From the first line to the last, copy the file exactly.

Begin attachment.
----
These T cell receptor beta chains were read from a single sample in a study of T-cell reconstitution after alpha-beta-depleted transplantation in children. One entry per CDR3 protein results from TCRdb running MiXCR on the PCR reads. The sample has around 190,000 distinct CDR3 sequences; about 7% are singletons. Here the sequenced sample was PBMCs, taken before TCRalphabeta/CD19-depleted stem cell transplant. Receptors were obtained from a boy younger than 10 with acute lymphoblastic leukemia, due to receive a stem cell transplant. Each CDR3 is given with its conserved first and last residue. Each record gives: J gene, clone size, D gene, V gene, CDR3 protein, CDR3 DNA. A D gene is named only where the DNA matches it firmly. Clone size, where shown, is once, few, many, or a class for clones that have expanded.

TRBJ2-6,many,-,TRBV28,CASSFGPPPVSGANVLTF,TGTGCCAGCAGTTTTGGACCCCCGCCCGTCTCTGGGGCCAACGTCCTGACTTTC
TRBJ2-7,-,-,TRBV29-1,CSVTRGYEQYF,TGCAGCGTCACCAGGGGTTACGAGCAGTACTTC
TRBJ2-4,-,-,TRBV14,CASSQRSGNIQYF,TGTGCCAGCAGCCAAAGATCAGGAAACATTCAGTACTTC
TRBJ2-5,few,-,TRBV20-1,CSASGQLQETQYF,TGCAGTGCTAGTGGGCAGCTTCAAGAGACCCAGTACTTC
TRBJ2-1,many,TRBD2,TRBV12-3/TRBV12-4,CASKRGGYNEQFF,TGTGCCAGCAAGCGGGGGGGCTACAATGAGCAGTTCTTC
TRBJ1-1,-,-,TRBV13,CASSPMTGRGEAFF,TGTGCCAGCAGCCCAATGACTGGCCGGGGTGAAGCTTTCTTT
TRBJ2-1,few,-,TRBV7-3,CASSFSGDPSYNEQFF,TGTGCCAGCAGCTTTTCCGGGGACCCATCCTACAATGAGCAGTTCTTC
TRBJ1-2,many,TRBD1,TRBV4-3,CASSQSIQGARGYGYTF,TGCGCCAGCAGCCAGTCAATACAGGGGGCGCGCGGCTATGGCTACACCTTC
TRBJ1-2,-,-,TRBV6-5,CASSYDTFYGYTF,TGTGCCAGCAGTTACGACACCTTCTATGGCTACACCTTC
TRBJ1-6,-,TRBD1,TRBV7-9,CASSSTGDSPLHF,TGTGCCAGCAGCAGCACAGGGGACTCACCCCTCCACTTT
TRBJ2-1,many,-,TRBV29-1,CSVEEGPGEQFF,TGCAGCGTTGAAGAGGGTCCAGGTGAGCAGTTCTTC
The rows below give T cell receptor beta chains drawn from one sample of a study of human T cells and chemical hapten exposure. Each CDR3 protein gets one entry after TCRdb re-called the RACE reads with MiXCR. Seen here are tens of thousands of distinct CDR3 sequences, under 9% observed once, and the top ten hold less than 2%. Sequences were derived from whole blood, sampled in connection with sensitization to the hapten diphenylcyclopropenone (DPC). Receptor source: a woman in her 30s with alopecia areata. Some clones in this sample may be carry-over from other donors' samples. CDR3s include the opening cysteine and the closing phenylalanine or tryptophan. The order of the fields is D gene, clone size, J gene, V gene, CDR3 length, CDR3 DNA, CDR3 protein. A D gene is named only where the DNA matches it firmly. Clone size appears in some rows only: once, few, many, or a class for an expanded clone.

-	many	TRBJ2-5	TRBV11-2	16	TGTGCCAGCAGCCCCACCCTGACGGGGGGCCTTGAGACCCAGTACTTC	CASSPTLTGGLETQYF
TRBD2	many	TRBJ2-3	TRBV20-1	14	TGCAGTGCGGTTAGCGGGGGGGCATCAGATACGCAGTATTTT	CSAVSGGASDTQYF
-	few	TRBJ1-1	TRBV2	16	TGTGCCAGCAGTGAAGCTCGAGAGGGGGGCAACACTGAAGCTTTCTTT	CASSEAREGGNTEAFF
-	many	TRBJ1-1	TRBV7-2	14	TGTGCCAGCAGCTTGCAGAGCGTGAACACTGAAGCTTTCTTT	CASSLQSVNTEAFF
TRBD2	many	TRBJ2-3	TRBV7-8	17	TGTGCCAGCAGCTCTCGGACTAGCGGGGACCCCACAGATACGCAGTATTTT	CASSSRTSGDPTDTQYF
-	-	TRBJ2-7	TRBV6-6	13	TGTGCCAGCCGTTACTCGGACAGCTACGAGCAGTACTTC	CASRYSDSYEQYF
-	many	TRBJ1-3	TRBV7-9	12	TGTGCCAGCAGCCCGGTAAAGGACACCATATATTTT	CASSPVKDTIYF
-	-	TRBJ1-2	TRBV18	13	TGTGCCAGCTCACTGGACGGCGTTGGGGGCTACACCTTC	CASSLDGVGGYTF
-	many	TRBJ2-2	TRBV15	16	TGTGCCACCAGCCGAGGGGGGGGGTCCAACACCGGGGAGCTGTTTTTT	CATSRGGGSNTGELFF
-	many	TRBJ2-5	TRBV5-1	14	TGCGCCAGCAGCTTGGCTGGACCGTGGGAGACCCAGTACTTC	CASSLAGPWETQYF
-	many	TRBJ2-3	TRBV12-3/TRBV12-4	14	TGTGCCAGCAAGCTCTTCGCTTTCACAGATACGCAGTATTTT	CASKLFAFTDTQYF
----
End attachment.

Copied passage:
These T cell receptor beta chains were read from a single sample in a study of T-cell reconstitution after alpha-beta-depleted transplantation in children. One entry per CDR3 protein results from TCRdb running MiXCR on the PCR reads. The sample has around 190,000 distinct CDR3 sequences; about 7% are singletons. Here the sequenced sample was PBMCs, taken before TCRalphabeta/CD19-depleted stem cell transplant. Receptors were obtained from a boy younger than 10 with acute lymphoblastic leukemia, due to receive a stem cell transplant. Each CDR3 is given with its conserved first and last residue. Each record gives: J gene, clone size, D gene, V gene, CDR3 protein, CDR3 DNA. A D gene is named only where the DNA matches it firmly. Clone size, where shown, is once, few, many, or a class for clones that have expanded.

TRBJ2-6,many,-,TRBV28,CASSFGPPPVSGANVLTF,TGTGCCAGCAGTTTTGGACCCCCGCCCGTCTCTGGGGCCAACGTCCTGACTTTC
TRBJ2-7,-,-,TRBV29-1,CSVTRGYEQYF,TGCAGCGTCACCAGGGGTTACGAGCAGTACTTC
TRBJ2-4,-,-,TRBV14,CASSQRSGNIQYF,TGTGCCAGCAGCCAAAGATCAGGAAACATTCAGTACTTC
TRBJ2-5,few,-,TRBV20-1,CSASGQLQETQYF,TGCAGTGCTAGTGGGCAGCTTCAAGAGACCCAGTACTTC
TRBJ2-1,many,TRBD2,TRBV12-3/TRBV12-4,CASKRGGYNEQFF,TGTGCCAGCAAGCGGGGGGGCTACAATGAGCAGTTCTTC
TRBJ1-1,-,-,TRBV13,CASSPMTGRGEAFF,TGTGCCAGCAGCCCAATGACTGGCCGGGGTGAAGCTTTCTTT
TRBJ2-1,few,-,TRBV7-3,CASSFSGDPSYNEQFF,TGTGCCAGCAGCTTTTCCGGGGACCCATCCTACAATGAGCAGTTCTTC
TRBJ1-2,many,TRBD1,TRBV4-3,CASSQSIQGARGYGYTF,TGCGCCAGCAGCCAGTCAATACAGGGGGCGCGCGGCTATGGCTACACCTTC
TRBJ1-2,-,-,TRBV6-5,CASSYDTFYGYTF,TGTGCCAGCAGTTACGACACCTTCTATGGCTACACCTTC
TRBJ1-6,-,TRBD1,TRBV7-9,CASSSTGDSPLHF,TGTGCCAGCAGCAGCACAGGGGACTCACCCCTCCACTTT
TRBJ2-1,many,-,TRBV29-1,CSVEEGPGEQFF,TGCAGCGTTGAAGAGGGTCCAGGTGAGCAGTTCTTC
The rows below give T cell receptor beta chains drawn from one sample of a study of human T cells and chemical hapten exposure. Each CDR3 protein gets one entry after TCRdb re-called the RACE reads with MiXCR. Seen here are tens of thousands of distinct CDR3 sequences, under 9% observed once, and the top ten hold less than 2%. Sequences were derived from whole blood, sampled in connection with sensitization to the hapten diphenylcyclopropenone (DPC). Receptor source: a woman in her 30s with alopecia areata. Some clones in this sample may be carry-over from other donors' samples. CDR3s include the opening cysteine and the closing phenylalanine or tryptophan. The order of the fields is D gene, clone size, J gene, V gene, CDR3 length, CDR3 DNA, CDR3 protein. A D gene is named only where the DNA matches it firmly. Clone size appears in some rows only: once, few, many, or a class for an expanded clone.

-	many	TRBJ2-5	TRBV11-2	16	TGTGCCAGCAGCCCCACCCTGACGGGGGGCCTTGAGACCCAGTACTTC	CASSPTLTGGLETQYF
TRBD2	many	TRBJ2-3	TRBV20-1	14	TGCAGTGCGGTTAGCGGGGGGGCATCAGATACGCAGTATTTT	CSAVSGGASDTQYF
-	few	TRBJ1-1	TRBV2	16	TGTGCCAGCAGTGAAGCTCGAGAGGGGGGCAACACTGAAGCTTTCTTT	CASSEAREGGNTEAFF
-	many	TRBJ1-1	TRBV7-2	14	TGTGCCAGCAGCTTGCAGAGCGTGAACACTGAAGCTTTCTTT	CASSLQSVNTEAFF
TRBD2	many	TRBJ2-3	TRBV7-8	17	TGTGCCAGCAGCTCTCGGACTAGCGGGGACCCCACAGATACGCAGTATTTT	CASSSRTSGDPTDTQYF
-	-	TRBJ2-7	TRBV6-6	13	TGTGCCAGCCGTTACTCGGACAGCTACGAGCAGTACTTC	CASRYSDSYEQYF
-	many	TRBJ1-3	TRBV7-9	12	TGTGCCAGCAGCCCGGTAAAGGACACCATATATTTT	CASSPVKDTIYF
-	-	TRBJ1-2	TRBV18	13	TGTGCCAGCTCACTGGACGGCGTTGGGGGCTACACCTTC	CASSLDGVGGYTF
-	many	TRBJ2-2	TRBV15	16	TGTGCCACCAGCCGAGGGGGGGGGTCCAACACCGGGGAGCTGTTTTTT	CATSRGGGSNTGELFF
-	many	TRBJ2-5	TRBV5-1	14	TGCGCCAGCAGCTTGGCTGGACCGTGGGAGACCCAGTACTTC	CASSLAGPWETQYF
-	many	TRBJ2-3	TRBV12-3/TRBV12-4	14	TGTGCCAGCAAGCTCTTCGCTTTCACAGATACGCAGTATTTT	CASKLFAFTDTQYF